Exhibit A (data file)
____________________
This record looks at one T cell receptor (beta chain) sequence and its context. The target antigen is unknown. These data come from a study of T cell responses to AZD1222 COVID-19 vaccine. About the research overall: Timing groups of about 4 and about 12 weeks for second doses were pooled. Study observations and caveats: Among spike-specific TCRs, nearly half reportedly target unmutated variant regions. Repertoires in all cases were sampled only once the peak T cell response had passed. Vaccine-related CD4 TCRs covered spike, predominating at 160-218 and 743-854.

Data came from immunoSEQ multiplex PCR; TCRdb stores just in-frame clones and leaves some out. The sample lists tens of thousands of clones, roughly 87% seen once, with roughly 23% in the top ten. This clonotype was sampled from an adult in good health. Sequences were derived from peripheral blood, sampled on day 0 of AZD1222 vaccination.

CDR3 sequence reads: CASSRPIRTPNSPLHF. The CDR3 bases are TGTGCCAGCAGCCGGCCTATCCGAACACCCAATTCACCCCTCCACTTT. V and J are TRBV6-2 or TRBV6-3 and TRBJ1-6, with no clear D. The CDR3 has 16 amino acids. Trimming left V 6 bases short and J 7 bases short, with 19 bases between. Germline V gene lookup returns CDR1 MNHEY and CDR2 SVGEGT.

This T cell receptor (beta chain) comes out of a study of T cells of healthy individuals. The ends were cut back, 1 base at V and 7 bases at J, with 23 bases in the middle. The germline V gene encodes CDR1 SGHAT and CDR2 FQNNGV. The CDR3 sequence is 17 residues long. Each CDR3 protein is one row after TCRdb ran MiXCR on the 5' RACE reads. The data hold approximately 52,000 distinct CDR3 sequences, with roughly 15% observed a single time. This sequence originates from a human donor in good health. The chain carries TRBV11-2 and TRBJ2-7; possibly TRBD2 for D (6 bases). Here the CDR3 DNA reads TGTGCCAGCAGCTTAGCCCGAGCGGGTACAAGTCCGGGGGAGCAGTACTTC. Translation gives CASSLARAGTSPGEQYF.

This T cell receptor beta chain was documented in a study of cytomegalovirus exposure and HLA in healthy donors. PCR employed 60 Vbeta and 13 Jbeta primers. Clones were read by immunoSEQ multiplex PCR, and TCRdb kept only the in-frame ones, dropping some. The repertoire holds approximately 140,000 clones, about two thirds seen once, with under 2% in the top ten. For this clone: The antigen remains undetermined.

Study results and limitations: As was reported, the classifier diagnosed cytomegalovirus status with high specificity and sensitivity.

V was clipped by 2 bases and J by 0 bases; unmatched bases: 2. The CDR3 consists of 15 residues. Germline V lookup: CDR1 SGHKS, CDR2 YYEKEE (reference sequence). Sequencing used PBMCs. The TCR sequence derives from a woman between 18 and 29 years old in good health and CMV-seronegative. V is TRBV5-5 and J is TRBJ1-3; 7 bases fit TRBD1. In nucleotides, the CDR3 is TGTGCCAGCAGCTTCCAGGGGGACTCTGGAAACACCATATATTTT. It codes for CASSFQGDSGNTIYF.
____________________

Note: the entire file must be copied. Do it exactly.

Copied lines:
This record looks at one T cell receptor (beta chain) sequence and its context. The target antigen is unknown. These data come from a study of T cell responses to AZD1222 COVID-19 vaccine. About the research overall: Timing groups of about 4 and about 12 weeks for second doses were pooled. Study observations and caveats: Among spike-specific TCRs, nearly half reportedly target unmutated variant regions. Repertoires in all cases were sampled only once the peak T cell response had passed. Vaccine-related CD4 TCRs covered spike, predominating at 160-218 and 743-854.

Data came from immunoSEQ multiplex PCR; TCRdb stores just in-frame clones and leaves some out. The sample lists tens of thousands of clones, roughly 87% seen once, with roughly 23% in the top ten. This clonotype was sampled from an adult in good health. Sequences were derived from peripheral blood, sampled on day 0 of AZD1222 vaccination.

CDR3 sequence reads: CASSRPIRTPNSPLHF. The CDR3 bases are TGTGCCAGCAGCCGGCCTATCCGAACACCCAATTCACCCCTCCACTTT. V and J are TRBV6-2 or TRBV6-3 and TRBJ1-6, with no clear D. The CDR3 has 16 amino acids. Trimming left V 6 bases short and J 7 bases short, with 19 bases between. Germline V gene lookup returns CDR1 MNHEY and CDR2 SVGEGT.

This T cell receptor (beta chain) comes out of a study of T cells of healthy individuals. The ends were cut back, 1 base at V and 7 bases at J, with 23 bases in the middle. The germline V gene encodes CDR1 SGHAT and CDR2 FQNNGV. The CDR3 sequence is 17 residues long. Each CDR3 protein is one row after TCRdb ran MiXCR on the 5' RACE reads. The data hold approximately 52,000 distinct CDR3 sequences, with roughly 15% observed a single time. This sequence originates from a human donor in good health. The chain carries TRBV11-2 and TRBJ2-7; possibly TRBD2 for D (6 bases). Here the CDR3 DNA reads TGTGCCAGCAGCTTAGCCCGAGCGGGTACAAGTCCGGGGGAGCAGTACTTC. Translation gives CASSLARAGTSPGEQYF.

This T cell receptor beta chain was documented in a study of cytomegalovirus exposure and HLA in healthy donors. PCR employed 60 Vbeta and 13 Jbeta primers. Clones were read by immunoSEQ multiplex PCR, and TCRdb kept only the in-frame ones, dropping some. The repertoire holds approximately 140,000 clones, about two thirds seen once, with under 2% in the top ten. For this clone: The antigen remains undetermined.

Study results and limitations: As was reported, the classifier diagnosed cytomegalovirus status with high specificity and sensitivity.

V was clipped by 2 bases and J by 0 bases; unmatched bases: 2. The CDR3 consists of 15 residues. Germline V lookup: CDR1 SGHKS, CDR2 YYEKEE (reference sequence). Sequencing used PBMCs. The TCR sequence derives from a woman between 18 and 29 years old in good health and CMV-seronegative. V is TRBV5-5 and J is TRBJ1-3; 7 bases fit TRBD1. In nucleotides, the CDR3 is TGTGCCAGCAGCTTCCAGGGGGACTCTGGAAACACCATATATTTT. It codes for CASSFQGDSGNTIYF.